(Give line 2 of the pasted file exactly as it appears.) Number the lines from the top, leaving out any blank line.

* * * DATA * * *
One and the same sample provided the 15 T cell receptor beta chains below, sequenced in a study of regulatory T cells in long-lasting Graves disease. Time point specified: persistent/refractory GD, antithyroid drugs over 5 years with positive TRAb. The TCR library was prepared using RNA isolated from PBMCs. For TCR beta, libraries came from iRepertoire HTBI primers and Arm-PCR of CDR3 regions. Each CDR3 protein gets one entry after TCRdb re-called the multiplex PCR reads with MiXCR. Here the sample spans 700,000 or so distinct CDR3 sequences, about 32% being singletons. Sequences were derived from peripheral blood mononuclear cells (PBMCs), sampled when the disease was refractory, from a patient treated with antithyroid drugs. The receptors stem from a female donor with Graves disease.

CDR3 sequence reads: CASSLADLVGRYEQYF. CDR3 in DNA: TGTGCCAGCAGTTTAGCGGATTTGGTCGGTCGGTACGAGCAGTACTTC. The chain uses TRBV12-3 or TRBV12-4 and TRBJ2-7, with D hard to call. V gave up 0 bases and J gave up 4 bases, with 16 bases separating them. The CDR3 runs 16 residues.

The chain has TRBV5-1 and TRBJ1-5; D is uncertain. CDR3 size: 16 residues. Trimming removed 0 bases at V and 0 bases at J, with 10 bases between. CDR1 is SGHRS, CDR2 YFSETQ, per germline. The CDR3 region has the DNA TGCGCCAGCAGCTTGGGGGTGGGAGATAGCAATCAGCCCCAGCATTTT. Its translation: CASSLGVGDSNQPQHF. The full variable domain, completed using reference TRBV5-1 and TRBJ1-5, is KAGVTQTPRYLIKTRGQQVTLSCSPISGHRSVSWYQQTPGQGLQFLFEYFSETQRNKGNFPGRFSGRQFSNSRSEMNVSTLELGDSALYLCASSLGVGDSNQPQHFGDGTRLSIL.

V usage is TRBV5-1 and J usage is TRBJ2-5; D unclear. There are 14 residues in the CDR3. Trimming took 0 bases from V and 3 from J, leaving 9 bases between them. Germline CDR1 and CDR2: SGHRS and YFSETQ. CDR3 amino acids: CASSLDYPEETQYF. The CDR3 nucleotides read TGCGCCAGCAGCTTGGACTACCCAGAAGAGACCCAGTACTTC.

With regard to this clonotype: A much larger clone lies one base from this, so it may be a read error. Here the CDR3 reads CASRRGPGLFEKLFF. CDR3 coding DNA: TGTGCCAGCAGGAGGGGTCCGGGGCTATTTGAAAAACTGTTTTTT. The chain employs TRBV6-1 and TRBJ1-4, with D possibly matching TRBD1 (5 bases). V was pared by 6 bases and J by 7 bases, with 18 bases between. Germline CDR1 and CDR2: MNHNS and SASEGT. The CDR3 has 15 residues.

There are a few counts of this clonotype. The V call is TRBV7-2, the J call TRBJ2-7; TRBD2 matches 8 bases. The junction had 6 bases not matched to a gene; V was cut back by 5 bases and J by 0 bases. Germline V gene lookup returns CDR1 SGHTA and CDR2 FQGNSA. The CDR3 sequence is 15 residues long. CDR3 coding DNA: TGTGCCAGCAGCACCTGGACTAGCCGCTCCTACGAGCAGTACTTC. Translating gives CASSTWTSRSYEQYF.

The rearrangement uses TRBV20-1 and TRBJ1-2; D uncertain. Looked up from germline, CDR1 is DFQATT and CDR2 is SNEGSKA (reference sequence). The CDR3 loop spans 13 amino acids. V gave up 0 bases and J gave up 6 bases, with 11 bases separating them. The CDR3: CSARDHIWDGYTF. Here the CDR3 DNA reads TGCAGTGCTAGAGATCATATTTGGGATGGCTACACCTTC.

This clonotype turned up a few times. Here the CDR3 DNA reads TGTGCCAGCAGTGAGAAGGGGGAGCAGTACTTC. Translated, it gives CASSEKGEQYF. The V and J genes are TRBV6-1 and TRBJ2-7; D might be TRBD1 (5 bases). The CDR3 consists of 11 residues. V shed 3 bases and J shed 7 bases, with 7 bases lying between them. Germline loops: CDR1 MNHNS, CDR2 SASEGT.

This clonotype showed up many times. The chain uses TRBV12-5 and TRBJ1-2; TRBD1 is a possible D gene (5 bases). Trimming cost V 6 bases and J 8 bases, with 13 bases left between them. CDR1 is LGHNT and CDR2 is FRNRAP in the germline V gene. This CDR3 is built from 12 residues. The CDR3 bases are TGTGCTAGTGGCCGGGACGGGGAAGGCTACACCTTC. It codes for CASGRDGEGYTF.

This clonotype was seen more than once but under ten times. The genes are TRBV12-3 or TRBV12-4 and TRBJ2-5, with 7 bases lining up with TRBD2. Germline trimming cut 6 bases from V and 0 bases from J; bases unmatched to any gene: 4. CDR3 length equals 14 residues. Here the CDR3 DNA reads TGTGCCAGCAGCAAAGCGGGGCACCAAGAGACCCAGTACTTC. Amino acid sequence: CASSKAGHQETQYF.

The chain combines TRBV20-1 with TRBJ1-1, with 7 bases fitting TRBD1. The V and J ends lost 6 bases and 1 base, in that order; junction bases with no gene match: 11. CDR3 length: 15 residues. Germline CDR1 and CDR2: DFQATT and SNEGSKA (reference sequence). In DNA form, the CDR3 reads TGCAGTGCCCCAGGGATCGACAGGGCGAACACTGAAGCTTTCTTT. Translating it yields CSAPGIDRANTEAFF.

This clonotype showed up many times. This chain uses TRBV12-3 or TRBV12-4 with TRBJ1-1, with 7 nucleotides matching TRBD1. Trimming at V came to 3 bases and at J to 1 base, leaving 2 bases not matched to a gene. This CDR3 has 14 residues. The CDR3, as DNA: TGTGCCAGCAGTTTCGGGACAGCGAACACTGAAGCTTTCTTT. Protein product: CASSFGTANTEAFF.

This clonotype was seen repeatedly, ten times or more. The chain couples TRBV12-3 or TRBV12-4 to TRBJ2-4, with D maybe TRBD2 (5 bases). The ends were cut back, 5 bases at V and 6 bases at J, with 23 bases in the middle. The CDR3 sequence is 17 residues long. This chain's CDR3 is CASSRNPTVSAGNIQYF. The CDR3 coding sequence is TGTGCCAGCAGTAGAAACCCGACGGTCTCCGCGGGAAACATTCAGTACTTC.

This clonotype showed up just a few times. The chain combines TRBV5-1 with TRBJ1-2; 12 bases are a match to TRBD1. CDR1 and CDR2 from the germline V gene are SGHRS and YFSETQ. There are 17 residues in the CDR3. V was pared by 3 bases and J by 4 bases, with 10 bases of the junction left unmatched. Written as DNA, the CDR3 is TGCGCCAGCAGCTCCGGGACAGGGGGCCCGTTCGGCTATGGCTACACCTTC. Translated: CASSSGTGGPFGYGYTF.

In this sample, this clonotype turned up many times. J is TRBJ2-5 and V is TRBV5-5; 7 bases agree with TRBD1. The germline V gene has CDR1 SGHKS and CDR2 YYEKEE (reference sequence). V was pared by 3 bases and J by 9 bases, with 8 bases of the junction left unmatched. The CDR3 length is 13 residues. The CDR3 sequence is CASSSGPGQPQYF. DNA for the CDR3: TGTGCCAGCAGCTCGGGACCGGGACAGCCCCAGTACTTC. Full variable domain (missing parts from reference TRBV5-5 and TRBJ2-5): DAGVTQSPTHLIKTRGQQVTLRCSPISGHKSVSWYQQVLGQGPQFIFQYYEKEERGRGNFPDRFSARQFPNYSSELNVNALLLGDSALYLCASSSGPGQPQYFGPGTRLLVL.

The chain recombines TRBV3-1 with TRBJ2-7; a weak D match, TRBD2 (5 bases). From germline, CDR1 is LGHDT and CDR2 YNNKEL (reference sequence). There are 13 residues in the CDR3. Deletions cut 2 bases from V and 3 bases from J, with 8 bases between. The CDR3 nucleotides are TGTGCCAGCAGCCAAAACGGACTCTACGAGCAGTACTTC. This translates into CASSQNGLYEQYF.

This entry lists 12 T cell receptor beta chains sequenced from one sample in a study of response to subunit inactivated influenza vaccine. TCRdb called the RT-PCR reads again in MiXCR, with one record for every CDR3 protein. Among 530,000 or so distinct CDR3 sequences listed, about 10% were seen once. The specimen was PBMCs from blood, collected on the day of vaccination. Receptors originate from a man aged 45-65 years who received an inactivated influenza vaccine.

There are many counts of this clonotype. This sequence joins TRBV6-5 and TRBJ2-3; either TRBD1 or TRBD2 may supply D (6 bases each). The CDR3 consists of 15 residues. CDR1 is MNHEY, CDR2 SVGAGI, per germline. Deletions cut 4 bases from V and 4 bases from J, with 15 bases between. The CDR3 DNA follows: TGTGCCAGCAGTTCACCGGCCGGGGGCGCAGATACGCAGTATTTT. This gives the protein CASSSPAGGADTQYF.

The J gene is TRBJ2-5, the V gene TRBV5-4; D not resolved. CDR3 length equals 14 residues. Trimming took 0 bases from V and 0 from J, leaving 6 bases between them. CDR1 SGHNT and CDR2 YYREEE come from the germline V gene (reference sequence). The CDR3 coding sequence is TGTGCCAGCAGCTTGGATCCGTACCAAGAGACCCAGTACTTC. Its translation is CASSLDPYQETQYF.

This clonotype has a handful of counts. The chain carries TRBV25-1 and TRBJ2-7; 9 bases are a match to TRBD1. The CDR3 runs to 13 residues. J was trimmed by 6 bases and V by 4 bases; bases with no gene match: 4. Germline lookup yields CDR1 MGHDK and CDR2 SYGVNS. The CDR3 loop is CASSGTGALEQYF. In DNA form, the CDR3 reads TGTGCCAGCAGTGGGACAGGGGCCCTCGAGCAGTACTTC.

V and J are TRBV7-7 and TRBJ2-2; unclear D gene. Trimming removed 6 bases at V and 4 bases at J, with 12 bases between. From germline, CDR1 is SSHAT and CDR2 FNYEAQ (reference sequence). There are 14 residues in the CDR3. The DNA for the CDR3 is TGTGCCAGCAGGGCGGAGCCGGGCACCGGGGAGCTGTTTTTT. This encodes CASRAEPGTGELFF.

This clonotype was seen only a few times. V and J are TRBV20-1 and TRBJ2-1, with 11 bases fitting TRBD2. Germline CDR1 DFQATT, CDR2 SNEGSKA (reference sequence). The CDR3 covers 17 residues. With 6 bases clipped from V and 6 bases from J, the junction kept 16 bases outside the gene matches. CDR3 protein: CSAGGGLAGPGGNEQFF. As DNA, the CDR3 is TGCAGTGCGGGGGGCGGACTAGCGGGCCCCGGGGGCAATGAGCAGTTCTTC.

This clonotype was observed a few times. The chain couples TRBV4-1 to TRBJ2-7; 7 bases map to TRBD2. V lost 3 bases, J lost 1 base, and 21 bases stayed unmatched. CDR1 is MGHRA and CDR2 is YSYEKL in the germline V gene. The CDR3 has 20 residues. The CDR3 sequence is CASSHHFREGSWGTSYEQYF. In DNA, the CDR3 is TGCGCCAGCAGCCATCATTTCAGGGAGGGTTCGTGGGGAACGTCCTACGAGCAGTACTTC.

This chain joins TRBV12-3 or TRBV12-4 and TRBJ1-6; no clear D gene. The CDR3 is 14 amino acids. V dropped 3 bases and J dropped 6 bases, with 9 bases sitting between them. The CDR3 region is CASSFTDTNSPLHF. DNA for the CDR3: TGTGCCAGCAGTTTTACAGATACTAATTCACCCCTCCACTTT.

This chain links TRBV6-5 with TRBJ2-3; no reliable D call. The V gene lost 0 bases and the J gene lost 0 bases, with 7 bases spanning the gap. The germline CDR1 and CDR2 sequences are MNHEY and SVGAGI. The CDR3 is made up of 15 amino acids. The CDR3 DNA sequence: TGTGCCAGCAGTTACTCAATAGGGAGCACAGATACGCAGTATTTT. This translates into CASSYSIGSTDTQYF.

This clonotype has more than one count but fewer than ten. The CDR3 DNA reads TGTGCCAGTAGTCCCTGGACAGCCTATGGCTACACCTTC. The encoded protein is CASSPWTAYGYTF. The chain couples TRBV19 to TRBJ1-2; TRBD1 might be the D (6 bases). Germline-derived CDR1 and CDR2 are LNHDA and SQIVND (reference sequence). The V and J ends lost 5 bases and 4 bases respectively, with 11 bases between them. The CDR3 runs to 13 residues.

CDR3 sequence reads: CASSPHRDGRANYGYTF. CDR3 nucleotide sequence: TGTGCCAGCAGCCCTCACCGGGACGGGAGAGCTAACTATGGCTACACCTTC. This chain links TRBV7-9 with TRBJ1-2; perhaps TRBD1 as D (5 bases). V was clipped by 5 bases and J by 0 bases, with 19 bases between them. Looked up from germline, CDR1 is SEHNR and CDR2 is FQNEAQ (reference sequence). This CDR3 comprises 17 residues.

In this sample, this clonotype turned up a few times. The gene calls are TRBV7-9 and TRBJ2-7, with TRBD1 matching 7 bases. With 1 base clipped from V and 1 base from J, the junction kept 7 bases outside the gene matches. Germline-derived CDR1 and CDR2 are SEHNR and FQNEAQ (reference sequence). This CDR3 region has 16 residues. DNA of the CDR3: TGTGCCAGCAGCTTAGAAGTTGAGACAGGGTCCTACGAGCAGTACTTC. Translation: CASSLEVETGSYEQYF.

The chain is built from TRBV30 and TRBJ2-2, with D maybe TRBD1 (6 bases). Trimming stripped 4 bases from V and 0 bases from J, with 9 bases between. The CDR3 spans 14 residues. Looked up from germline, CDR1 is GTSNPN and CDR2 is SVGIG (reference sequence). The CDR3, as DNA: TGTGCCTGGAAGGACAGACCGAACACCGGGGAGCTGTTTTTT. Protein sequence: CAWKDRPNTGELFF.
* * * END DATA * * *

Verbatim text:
CDR3 sequence reads: CASSLADLVGRYEQYF. CDR3 in DNA: TGTGCCAGCAGTTTAGCGGATTTGGTCGGTCGGTACGAGCAGTACTTC. The chain uses TRBV12-3 or TRBV12-4 and TRBJ2-7, with D hard to call. V gave up 0 bases and J gave up 4 bases, with 16 bases separating them. The CDR3 runs 16 residues.